• 2024 - Replacement of North Building Cooling Tower
  • 2024 - DC4 Engineering 5 stage Mechanical & Electric Replacement Plan for South Campus
  • 2025 - Scheduled Replacement of Parlor AHU

PHPPS/PHPS Facts

Preston Hollow Presbyterian School (PHPS)

PHPS is a private, alternative school with current enrollment of 134 students in grades K-6 with a student-teacher ratio of 4 to 1. Tuition is $24,600 for the highest grade offered.

PHPS began in September 1963. Lillian Powell, a founding member of PHPC and a childhood psychologist, had the vision to start a school for children who learn differently in small classes in a nurturing environment. It was the first such school in Dallas. The inaugural class consisted of first graders and over the years PHPS was expanded to offer classes from kindergarten through 6th grade. PHPS has consistently worked with students who learn differently to enable their students to transition to traditional public or private school after their time at PHPS. PHPS and PHPPS are currently located on the campus of Preston Hollow Presbyterian Church (PHPC) at the corner of Preston Road and Walnut Hill Lane (9800 Preston Road). PHPS and PHPPS currently occupy and utilize over 50,000 square feet of space on the north end of the PHPC campus. PHPS and PHPPS also utilize a gymnasium, playgrounds and a miniature soccer field on the north end of the PHPC campus.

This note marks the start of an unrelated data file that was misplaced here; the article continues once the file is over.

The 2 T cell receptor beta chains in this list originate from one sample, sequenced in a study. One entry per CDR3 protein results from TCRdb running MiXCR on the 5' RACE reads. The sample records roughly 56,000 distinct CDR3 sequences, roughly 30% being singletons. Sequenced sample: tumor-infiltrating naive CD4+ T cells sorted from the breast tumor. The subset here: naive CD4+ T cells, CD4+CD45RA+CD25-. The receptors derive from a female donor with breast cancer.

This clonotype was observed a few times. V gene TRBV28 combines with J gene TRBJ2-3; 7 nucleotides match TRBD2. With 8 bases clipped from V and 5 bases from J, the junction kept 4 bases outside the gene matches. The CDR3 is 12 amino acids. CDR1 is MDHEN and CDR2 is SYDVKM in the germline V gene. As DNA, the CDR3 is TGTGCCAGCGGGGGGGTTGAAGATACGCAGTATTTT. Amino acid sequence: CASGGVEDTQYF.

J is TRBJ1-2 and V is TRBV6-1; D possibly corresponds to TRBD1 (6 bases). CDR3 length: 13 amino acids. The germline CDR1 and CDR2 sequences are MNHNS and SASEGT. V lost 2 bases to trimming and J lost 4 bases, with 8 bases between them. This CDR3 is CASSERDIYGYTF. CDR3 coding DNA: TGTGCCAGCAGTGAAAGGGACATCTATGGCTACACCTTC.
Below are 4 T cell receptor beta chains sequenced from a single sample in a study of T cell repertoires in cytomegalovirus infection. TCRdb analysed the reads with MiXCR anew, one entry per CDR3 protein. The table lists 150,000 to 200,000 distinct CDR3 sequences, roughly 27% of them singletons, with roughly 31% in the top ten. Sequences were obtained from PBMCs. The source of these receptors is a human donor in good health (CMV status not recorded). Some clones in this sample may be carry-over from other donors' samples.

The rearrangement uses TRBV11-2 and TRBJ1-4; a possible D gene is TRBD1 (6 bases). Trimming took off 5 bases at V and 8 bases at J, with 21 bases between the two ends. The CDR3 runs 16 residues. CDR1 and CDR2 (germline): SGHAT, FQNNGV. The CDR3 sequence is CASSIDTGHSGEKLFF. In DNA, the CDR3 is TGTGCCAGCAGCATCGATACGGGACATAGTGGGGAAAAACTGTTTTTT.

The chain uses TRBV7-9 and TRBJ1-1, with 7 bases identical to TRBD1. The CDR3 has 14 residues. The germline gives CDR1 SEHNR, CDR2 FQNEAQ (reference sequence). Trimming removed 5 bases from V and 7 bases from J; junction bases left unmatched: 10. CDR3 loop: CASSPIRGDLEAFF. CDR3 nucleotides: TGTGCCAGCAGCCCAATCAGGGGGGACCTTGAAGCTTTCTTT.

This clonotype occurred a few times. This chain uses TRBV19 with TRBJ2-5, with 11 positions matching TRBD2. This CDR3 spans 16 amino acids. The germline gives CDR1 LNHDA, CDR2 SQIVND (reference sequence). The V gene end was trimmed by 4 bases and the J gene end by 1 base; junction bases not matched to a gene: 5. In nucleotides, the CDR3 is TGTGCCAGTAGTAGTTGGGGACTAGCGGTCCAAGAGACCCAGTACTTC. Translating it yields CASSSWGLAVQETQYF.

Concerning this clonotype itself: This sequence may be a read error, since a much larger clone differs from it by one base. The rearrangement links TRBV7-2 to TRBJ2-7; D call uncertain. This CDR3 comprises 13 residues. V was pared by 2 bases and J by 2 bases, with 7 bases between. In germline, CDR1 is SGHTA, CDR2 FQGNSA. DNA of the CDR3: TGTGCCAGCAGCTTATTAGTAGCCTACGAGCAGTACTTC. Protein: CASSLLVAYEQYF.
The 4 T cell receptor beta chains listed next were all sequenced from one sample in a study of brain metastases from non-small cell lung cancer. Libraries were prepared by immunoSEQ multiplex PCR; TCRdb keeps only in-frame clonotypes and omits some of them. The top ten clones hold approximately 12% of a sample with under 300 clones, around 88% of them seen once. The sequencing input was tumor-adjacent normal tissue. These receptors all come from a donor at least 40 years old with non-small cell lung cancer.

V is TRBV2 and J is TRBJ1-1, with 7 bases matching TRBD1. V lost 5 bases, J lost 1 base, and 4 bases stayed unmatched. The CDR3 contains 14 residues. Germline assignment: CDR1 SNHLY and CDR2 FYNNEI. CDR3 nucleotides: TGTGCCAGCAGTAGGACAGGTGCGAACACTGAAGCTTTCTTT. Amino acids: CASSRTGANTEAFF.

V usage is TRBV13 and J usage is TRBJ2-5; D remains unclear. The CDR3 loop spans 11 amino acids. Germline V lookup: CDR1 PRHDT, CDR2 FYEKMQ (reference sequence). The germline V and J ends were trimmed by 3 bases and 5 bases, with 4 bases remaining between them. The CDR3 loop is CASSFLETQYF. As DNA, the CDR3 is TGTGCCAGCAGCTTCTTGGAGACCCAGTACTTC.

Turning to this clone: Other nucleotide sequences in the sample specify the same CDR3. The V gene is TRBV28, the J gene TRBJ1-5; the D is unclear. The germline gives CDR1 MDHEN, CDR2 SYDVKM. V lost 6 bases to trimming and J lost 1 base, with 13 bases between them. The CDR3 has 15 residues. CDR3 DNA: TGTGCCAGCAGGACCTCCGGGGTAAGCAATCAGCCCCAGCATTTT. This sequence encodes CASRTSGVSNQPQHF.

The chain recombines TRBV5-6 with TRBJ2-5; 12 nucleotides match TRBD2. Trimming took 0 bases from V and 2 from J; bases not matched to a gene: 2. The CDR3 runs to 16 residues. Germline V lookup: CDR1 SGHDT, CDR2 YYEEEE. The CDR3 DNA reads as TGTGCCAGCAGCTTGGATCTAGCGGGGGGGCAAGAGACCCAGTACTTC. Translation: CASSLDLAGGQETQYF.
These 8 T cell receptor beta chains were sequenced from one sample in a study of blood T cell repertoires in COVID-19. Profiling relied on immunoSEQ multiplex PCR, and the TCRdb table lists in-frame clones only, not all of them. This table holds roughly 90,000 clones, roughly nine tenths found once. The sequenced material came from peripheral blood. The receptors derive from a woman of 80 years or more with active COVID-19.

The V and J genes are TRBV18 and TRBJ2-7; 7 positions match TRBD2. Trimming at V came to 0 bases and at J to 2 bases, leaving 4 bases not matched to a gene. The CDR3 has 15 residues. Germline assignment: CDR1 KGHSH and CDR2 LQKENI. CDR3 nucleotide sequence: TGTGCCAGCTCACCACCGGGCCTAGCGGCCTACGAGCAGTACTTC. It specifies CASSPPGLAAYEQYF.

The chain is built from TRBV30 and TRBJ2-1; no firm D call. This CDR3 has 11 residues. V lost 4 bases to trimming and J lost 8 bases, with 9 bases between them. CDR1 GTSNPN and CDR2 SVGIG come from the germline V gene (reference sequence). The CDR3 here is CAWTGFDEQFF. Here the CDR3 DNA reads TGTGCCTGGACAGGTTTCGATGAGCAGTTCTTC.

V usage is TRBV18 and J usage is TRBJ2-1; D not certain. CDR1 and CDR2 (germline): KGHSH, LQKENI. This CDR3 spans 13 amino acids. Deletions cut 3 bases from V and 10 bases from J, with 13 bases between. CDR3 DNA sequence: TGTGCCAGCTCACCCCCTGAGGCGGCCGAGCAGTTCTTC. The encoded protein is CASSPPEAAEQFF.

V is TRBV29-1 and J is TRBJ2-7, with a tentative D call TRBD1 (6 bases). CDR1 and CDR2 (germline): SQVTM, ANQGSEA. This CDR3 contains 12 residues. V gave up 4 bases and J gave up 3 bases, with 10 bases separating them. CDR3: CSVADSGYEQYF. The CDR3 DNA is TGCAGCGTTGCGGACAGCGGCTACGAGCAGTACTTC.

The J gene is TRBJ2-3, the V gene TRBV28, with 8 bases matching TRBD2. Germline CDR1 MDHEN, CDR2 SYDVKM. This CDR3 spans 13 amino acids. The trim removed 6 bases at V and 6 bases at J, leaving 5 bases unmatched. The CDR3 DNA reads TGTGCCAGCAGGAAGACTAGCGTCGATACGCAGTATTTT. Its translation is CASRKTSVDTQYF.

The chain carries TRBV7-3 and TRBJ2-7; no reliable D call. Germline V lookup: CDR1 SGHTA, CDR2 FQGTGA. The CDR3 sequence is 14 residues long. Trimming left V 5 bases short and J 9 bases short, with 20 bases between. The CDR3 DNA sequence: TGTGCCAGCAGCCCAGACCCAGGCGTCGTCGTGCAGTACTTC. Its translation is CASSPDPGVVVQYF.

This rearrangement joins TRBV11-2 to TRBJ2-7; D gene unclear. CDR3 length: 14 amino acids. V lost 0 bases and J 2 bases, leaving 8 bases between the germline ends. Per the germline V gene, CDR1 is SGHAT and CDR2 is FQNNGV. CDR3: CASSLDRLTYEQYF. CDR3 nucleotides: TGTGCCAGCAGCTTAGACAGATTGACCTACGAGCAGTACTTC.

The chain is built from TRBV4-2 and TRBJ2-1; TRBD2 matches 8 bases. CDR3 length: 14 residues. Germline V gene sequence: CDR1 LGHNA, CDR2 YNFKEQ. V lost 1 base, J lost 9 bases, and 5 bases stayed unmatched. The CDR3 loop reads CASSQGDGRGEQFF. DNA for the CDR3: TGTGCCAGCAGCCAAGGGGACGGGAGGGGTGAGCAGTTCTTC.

PHPS was started by PHPC but became an independent nonprofit organization in 1995 and the current agreement between PHPC and PHPS began in 2018.

Preston Hollow Presbyterian Preschool (PHPPS)

PHPPS consists of a preschool for Young Toddler, Older Toddler and Young 2’s classes for children ages 12-29 months and a PreK with 2,3- and 5-day classes for children ages 2.5 – 4 years old. Tuition and fees for Young Toddler, Older Toddler and Young 2’s classes for children ages 12-29 months are $2,740 for 1-day and $5,080 for 2-day. Tuition and fees for children ages 2.5 – 4 years old are $4,865 for 2-day, $6,125 for 3-day and $8,015 for 5-day. A Science, Technology, Engineering, Arts and Mathematics (STEAM) extended day lunch program is available to all PreK children ages 2.5 -4 years as a separate registration. PHPPS classes typically run from 9:00 am to 12:00 noon.